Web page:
beyond the true position of the SART.
When the range closes so that the fast
sweep responses are seen also, the first of
these will be no more than 150 meters
beyond the true position.
3-5
Radar bandwidth
STC control
This is normally matched to the radar
pulselength and is usually switched with
the range scale and the associated
pulselength. Narrow bandwidths of 3-5
MHz are used with long pulses on long
range and wide bandwidths of 10-25 MHz
with short pulses on short ranges.
For optimum range SART detection, this
control should be set to the minimum. Care
should be exercised as a wanted target in
sea clutter may be obscured. Note also that
in clutter conditions the first few dots of the
SART response may not be detectable,
irrespective of the setting of the anti-clutter
sea control. In this case, the position of the
SART may be estimated by measuring 9.5
nm miles from the furthest dot back
towards own ship.
Any radar bandwidth of less than 5 MHz
will attenuate the SART signal slightly, so it
is preferable to use a medium bandwidth to
ensure optimum detection of the SART.
Radar side lobes
As the SART is approached, sidelobes
from the radar antenna may show the
SART responses as a series of arcs or
concentric rings. These can be removed by
the use of the anti-clutter sea control
although it may be operationally useful to
observe the sidelobes as they may be
easier to detect in clutter conditions and
also they will confirm that the SART is near
to the ship.
GAIN
For maximum range SART detection the
normal gain setting for long range detection
should be used, that is, with background
noise speckle visible.
3-6
Some sets have automatic/manual anticlutter sea control facilities in which case
the operator should switch to manual.
FTC control
This should be used normally (to break up
areas of rain) when trying to detect a SART
response which, being a series of dots, is
not affected by the action of the anti-clutter
rain circuitry. Note that Racon responses,
which are often in the form of a long flash,
will be affected by the use of this control.
Some sets have automatic/manual anticlutter rain control facilities in which case
the operator should switch to manual.
When the range to the SART is reduced to
about 1 nm, the radar display may show
also the 12 responses generated during
the fast sweeps. These additional dot
responses, which also are equally spaced
by 0.64 nm, will be interspersed with the
original line of 12 dots. They will appear
slightly weaker and smaller than the
original dots.
3.7 Racon (Radar Beacon)
A racon is a radar transponder which emits
a characteristic signal when triggered by a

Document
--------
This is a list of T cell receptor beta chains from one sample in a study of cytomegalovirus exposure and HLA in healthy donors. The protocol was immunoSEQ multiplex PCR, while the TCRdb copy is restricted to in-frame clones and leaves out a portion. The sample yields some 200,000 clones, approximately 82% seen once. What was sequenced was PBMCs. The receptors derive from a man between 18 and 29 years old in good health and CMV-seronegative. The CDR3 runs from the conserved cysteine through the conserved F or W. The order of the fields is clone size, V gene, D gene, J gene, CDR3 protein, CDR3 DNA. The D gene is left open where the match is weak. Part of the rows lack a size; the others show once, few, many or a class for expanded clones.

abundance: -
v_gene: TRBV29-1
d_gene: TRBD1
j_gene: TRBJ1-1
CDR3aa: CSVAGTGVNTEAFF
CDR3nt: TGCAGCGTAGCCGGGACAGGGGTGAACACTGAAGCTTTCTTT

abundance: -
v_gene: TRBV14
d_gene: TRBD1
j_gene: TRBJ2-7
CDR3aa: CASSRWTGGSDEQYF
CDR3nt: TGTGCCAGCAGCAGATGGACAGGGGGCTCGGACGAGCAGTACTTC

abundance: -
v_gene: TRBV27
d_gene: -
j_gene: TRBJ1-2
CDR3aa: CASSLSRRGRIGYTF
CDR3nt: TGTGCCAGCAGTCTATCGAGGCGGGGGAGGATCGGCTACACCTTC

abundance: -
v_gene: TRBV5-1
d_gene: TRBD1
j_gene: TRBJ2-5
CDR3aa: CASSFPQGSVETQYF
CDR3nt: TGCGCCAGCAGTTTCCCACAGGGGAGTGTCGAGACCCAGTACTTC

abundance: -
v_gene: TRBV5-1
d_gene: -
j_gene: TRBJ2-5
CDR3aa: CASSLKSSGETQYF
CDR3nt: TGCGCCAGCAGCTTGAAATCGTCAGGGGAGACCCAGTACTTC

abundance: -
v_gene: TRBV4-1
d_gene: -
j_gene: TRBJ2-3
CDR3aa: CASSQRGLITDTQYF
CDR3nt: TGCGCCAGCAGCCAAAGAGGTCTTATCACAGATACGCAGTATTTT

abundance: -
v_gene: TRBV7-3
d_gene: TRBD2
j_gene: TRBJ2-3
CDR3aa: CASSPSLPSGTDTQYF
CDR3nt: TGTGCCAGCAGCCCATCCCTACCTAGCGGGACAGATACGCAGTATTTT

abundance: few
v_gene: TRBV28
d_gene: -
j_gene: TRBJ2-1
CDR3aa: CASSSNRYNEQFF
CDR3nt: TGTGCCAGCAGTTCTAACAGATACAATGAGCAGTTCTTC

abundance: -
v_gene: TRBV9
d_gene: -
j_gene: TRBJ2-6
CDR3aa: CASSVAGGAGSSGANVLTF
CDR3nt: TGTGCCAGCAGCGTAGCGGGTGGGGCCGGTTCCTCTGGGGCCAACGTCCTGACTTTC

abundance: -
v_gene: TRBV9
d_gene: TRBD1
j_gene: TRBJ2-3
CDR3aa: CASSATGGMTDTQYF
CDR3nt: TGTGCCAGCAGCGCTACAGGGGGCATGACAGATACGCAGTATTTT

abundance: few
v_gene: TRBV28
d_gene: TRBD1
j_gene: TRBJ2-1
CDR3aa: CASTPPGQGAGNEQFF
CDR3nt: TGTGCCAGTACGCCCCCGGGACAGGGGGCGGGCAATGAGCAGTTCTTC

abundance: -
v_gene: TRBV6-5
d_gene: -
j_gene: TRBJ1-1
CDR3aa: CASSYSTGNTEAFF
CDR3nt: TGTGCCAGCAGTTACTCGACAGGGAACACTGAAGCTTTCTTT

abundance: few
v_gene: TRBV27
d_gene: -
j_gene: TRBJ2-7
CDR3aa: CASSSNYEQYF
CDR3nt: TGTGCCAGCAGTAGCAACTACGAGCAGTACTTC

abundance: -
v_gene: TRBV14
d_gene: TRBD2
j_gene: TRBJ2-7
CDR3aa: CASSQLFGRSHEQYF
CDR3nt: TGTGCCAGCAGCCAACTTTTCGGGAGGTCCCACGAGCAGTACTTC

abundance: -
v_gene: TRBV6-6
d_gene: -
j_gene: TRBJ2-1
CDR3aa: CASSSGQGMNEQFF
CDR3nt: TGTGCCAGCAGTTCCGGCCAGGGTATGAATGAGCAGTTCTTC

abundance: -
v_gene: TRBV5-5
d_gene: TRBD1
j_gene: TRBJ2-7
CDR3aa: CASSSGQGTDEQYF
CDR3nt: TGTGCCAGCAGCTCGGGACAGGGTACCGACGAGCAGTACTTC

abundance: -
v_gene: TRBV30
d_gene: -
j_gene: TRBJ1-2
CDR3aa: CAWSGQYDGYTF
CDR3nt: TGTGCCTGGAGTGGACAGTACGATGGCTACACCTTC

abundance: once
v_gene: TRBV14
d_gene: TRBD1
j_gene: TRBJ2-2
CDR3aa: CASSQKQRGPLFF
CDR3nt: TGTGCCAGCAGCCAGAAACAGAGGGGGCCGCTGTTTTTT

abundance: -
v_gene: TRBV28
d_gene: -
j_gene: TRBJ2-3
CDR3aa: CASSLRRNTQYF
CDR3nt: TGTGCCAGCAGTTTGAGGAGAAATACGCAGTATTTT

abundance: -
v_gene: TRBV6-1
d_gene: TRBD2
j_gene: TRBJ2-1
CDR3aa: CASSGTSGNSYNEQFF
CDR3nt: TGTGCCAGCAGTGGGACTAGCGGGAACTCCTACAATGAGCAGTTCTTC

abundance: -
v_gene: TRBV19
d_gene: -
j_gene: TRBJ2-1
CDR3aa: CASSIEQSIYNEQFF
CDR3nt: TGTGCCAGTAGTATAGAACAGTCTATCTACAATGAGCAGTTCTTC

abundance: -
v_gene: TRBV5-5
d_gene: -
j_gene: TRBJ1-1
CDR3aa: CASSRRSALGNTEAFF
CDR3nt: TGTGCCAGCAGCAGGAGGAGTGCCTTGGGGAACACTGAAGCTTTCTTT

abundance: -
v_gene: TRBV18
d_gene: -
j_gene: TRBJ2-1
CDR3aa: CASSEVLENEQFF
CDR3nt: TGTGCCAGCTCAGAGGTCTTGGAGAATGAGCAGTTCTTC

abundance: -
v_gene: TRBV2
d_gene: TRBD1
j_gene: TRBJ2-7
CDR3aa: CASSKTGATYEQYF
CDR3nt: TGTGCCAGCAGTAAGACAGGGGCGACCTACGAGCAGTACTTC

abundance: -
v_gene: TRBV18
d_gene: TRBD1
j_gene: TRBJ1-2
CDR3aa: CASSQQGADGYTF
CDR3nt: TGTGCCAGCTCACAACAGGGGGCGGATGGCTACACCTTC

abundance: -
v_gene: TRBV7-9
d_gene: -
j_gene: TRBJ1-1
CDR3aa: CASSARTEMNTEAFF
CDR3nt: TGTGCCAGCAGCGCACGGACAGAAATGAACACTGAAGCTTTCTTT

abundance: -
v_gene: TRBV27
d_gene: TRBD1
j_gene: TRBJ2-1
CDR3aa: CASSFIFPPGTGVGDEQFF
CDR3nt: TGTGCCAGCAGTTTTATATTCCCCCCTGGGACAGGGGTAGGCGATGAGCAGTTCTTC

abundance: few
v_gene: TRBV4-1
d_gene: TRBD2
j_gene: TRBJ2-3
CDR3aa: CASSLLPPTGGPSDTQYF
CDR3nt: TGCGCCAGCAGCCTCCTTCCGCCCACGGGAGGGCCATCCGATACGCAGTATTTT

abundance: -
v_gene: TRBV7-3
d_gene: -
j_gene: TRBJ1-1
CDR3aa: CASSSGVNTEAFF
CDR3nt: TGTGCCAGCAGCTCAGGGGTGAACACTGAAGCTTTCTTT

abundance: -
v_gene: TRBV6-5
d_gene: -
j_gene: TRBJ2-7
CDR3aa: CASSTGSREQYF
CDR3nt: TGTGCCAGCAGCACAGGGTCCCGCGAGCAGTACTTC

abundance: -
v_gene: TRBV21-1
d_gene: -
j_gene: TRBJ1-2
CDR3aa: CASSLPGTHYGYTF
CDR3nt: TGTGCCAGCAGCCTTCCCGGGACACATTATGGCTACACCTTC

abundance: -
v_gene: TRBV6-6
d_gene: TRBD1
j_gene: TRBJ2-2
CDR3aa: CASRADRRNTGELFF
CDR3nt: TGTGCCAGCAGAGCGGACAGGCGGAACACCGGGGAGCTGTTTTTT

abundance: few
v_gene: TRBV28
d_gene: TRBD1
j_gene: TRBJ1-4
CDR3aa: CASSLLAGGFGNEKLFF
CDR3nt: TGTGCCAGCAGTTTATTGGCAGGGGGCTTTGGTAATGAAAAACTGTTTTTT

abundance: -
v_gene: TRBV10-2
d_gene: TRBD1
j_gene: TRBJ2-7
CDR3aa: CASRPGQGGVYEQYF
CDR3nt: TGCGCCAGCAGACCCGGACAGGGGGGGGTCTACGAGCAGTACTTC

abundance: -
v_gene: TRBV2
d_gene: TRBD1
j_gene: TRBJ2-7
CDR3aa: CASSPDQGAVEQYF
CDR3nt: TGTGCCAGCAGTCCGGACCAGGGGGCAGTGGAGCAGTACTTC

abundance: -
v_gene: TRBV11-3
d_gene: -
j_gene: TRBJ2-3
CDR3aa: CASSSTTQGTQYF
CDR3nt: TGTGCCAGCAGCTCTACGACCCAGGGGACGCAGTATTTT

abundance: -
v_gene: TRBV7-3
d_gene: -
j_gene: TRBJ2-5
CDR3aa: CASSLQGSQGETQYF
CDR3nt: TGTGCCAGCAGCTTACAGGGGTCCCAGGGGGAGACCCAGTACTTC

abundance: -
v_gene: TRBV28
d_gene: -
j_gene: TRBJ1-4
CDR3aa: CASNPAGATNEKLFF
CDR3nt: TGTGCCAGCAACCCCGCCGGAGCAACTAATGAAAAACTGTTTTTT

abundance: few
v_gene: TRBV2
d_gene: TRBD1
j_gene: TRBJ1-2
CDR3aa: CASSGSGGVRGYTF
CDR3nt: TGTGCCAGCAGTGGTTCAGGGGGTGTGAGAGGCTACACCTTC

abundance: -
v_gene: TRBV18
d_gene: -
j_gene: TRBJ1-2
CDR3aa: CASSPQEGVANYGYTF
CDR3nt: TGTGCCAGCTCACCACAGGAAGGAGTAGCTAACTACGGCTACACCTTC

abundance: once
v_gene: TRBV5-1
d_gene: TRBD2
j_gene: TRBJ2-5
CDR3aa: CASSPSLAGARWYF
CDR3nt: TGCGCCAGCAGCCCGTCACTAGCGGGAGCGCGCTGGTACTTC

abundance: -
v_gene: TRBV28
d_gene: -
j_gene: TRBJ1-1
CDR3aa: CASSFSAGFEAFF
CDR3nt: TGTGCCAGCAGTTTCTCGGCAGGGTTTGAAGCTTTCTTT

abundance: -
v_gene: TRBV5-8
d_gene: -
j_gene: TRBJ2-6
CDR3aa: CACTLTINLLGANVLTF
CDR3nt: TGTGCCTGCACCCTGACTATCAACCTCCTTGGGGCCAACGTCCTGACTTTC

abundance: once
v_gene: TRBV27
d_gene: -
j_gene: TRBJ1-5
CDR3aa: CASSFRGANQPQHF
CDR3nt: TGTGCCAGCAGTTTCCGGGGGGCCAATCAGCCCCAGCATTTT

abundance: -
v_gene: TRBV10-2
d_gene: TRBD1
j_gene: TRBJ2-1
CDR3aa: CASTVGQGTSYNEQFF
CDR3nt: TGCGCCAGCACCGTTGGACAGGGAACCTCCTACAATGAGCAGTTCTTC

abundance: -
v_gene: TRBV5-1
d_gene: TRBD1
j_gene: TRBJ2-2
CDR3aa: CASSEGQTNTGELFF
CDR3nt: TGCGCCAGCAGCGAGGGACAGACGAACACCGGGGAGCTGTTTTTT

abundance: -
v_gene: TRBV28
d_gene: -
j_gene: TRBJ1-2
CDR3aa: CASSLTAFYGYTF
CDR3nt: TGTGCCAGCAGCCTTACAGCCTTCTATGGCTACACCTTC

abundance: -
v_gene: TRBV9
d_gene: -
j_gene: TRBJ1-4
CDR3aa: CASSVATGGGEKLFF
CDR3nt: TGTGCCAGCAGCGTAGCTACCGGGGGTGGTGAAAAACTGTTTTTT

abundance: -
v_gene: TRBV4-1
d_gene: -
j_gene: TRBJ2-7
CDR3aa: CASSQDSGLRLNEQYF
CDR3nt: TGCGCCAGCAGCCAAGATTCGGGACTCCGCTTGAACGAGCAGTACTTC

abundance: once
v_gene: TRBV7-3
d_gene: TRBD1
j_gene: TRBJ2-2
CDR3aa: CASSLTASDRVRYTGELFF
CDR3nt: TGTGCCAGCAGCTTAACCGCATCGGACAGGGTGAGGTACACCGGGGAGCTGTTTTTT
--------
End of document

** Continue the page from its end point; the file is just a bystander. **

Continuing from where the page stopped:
ship’s radar (usually only the 3 centimeter
band). The signal may be emitted on the
same frequency as that of the triggering
radar, in which case it is superimposed on
the ship's radar display automatically.
The racon signal appears on the PPI as a
radial line originating at a point just beyond
the position of the radar beacon or as a
Morse code signal (see figure below)
displayed radially from just beyond the
beacon.
Racon
Figure 3-9 Appearance of racon signal
on the display
3-7
4. MAINTENANCE &
TROUBLESHOOTING
This chapter tells you how to keep your
radar in good working order. Before
reviewing this chapter please read the
safety information which follows.
WARNING
Do not open the equipment.
Only qualified personnel should
work inside the equipment.
RF RADIATION HAZARD
The radar antenna emits high
frequency radio radiation which
can be harmful, particularly to your eyes.
Never look directly into the antenna from a
distance of less than 1 m when the radar is
in operation as you could injure the cornea
of your eyes. Always make sure the radar is
set to stand-by or is turned off before
starting work on the antenna unit.
4.1 Preventative
Maintenance
Regular maintenance is important for good
performance. Always keep the equipment
as free as possible from dirt, dust, and
water splashes. Make sure all screws
securing the components are properly
tightened.
A maintenance program should be
established and should at least include the
items listed in Table 4-1.
Table 4-1 Recommended maintenance program
Period
Item
Check point
Remarks
3 to 6
months
Exposed
nuts and
bolts on
antenna unit
Check for corrorded or loosened nuts
and bolts. If necessary, clean and
repaint them thickly. Replace them if
heavily corroded.
Sealing compound may be used
instead of paint. Apply a small
amount of grease between nuts
and bolts for easy removal in future.
Antenna
radiator
Check for dirt and cracks on radiator
surface. thick dirt should be wiped off
with soft cloth dampened with fresh
water. If a crack is found, apply a slight
amount of sealing compound or
adhesive as a temporary remedy, then
call for repair.
Do not use plastic solvent (acetone)
for cleaning. If you need to remove
ice from antenna unit, use a
wooden hammer or plastic head
hammer. Crack on the unit may
cause water ingress, causing
serious damages to internal circuits.
Terminal
strips and
plugs in
antenna unit
Open antenna cover to check terminal
strip and plug connections inside. Also
check the rubber gasket of antenna
covers for deterioration.
When closing antenna covers in
position, be careful not to catch
loose wires between covers and
unit.
LCD
The LCD will, in time, accumulate a
coating of dust which tends to dim the
picture. Wipe LCD lightly with a soft
cloth.
Do not use chemical cleaners to
clean any part of the display unit;
they can remove paint and
markings.
Check for tight connection and
corrosion.
If corroded, contact your dealer
for replacement.
6 months Display unit
to 1 year connectors
4-1
4.2 Replacing the Fuse
4.3 Troubleshooting
The fuse in the power cable protects the
equipment against reverse polarity of ship’s
mains, overcurrent, and equipment fault. If
the fuse blows, find the cause before
replacing it. Never use an incorrect fuse–
serious damage to equipment may result